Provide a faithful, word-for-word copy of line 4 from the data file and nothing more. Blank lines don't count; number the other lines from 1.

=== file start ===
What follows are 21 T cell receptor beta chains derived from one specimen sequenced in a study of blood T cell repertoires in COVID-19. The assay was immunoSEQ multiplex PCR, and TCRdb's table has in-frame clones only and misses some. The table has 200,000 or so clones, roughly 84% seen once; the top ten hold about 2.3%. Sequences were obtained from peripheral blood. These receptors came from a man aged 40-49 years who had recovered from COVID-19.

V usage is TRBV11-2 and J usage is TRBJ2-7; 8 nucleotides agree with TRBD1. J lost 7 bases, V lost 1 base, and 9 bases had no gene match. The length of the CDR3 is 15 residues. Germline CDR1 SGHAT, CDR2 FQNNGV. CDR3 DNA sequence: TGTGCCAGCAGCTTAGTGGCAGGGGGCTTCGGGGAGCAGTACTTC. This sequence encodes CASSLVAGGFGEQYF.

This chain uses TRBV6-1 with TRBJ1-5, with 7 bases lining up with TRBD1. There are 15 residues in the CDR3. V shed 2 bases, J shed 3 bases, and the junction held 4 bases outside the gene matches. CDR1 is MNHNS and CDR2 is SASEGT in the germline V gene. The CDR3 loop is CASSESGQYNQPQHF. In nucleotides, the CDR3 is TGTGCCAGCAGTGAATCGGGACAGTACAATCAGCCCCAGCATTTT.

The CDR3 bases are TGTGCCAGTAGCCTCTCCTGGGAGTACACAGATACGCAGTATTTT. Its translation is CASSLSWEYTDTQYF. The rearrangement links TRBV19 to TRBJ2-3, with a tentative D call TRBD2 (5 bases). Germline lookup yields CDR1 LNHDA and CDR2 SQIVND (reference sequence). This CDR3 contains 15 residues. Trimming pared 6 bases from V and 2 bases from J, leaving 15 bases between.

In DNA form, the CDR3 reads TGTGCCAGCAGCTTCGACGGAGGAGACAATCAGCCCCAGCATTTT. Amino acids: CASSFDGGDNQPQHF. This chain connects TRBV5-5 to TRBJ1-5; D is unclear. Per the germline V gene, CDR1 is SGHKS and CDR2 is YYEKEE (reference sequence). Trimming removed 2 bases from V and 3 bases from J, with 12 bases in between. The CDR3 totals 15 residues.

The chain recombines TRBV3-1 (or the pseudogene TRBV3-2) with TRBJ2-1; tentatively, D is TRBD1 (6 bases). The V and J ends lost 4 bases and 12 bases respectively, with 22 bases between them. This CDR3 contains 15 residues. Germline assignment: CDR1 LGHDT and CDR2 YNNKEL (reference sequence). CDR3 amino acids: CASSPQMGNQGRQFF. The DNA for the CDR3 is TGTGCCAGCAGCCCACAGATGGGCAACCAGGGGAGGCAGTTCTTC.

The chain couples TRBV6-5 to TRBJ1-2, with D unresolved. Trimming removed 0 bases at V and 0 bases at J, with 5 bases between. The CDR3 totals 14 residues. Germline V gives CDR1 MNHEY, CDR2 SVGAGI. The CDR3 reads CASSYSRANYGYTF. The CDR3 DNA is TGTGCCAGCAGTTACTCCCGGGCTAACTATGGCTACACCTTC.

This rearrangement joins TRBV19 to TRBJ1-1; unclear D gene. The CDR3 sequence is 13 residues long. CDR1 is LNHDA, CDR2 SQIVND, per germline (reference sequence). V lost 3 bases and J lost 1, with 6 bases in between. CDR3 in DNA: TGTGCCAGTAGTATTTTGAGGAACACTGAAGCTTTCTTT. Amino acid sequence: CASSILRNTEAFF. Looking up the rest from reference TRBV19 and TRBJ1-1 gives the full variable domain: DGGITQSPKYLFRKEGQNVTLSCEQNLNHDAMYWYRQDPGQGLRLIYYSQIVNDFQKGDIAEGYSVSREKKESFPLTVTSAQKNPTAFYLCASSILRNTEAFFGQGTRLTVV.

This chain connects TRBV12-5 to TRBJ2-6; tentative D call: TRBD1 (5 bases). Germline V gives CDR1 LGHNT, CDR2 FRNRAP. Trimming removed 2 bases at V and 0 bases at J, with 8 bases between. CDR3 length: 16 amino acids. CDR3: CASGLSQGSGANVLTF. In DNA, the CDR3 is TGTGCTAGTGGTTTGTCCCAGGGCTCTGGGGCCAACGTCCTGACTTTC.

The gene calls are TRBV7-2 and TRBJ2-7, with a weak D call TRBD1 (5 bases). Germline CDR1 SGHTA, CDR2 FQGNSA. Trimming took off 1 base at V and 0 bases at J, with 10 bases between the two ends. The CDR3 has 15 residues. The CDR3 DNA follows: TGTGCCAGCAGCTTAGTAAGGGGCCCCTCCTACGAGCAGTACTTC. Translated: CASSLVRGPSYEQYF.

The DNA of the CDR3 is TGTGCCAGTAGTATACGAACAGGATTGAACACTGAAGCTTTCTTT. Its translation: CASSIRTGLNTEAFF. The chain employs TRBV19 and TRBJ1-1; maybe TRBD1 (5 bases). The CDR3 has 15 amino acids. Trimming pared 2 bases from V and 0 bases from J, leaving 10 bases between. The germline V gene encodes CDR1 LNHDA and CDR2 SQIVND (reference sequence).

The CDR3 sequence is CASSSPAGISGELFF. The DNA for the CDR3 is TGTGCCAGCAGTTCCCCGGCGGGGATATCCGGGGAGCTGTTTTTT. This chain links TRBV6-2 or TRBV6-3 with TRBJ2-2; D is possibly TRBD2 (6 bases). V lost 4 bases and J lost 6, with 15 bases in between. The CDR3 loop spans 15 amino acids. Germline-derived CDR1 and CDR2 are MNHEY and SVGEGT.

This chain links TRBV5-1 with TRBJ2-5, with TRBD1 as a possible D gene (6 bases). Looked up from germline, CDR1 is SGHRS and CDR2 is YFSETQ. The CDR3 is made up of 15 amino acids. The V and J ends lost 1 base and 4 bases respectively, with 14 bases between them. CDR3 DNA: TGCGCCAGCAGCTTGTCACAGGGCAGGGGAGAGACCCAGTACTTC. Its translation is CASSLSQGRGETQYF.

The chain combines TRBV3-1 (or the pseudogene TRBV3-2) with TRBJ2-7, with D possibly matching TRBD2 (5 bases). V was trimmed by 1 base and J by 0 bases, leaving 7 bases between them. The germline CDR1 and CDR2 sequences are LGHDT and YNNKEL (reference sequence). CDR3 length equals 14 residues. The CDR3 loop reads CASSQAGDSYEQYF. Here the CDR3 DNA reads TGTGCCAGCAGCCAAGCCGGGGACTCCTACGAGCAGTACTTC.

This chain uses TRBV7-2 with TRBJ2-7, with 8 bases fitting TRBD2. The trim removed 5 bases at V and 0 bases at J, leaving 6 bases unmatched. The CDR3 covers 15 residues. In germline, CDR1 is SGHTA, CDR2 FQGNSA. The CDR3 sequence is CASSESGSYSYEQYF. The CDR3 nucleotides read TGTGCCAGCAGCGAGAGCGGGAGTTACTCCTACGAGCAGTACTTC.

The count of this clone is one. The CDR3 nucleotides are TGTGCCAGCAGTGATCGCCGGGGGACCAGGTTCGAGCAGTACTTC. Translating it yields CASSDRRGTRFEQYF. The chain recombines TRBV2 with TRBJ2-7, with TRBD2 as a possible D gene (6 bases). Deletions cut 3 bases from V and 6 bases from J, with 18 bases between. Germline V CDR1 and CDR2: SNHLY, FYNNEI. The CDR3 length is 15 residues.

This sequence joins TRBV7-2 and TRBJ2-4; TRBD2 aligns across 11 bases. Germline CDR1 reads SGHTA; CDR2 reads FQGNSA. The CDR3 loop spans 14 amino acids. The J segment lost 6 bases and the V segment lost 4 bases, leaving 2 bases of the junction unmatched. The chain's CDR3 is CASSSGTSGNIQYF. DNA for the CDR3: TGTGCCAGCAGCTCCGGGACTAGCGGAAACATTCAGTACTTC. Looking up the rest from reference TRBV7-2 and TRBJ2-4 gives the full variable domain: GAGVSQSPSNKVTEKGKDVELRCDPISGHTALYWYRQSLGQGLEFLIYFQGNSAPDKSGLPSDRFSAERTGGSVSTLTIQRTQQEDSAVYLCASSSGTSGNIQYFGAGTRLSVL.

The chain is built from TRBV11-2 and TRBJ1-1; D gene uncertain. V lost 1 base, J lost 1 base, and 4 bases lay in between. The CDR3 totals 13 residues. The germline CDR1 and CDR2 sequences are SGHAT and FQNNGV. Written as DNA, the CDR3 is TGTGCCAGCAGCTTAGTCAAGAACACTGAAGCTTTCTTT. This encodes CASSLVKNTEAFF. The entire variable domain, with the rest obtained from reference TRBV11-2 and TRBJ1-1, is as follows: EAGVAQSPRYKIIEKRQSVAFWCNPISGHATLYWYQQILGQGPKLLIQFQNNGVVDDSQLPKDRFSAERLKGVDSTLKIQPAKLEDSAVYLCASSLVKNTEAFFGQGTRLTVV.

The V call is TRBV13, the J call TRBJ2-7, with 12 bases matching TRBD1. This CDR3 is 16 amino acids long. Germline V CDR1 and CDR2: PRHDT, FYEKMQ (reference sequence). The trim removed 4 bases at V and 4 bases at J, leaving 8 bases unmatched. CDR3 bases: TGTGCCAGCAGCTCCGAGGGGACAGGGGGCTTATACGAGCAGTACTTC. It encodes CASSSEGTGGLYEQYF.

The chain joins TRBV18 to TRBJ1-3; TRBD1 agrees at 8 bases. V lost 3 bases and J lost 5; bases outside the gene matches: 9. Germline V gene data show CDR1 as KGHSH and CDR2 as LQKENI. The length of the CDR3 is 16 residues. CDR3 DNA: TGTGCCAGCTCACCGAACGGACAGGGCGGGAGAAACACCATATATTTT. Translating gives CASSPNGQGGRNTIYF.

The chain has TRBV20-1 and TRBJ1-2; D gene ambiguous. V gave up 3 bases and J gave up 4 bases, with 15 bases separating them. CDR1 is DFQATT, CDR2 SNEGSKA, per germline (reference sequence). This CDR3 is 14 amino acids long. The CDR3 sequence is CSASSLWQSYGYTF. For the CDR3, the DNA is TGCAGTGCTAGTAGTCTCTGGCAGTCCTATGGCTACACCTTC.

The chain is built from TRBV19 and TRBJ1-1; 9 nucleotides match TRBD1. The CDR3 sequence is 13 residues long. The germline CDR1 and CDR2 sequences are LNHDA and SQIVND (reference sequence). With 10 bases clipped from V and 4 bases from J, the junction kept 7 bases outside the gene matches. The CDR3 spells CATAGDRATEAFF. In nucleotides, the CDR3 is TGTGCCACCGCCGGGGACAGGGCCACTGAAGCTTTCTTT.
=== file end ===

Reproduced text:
The CDR3 bases are TGTGCCAGTAGCCTCTCCTGGGAGTACACAGATACGCAGTATTTT. Its translation is CASSLSWEYTDTQYF. The rearrangement links TRBV19 to TRBJ2-3, with a tentative D call TRBD2 (5 bases). Germline lookup yields CDR1 LNHDA and CDR2 SQIVND (reference sequence). This CDR3 contains 15 residues. Trimming pared 6 bases from V and 2 bases from J, leaving 15 bases between.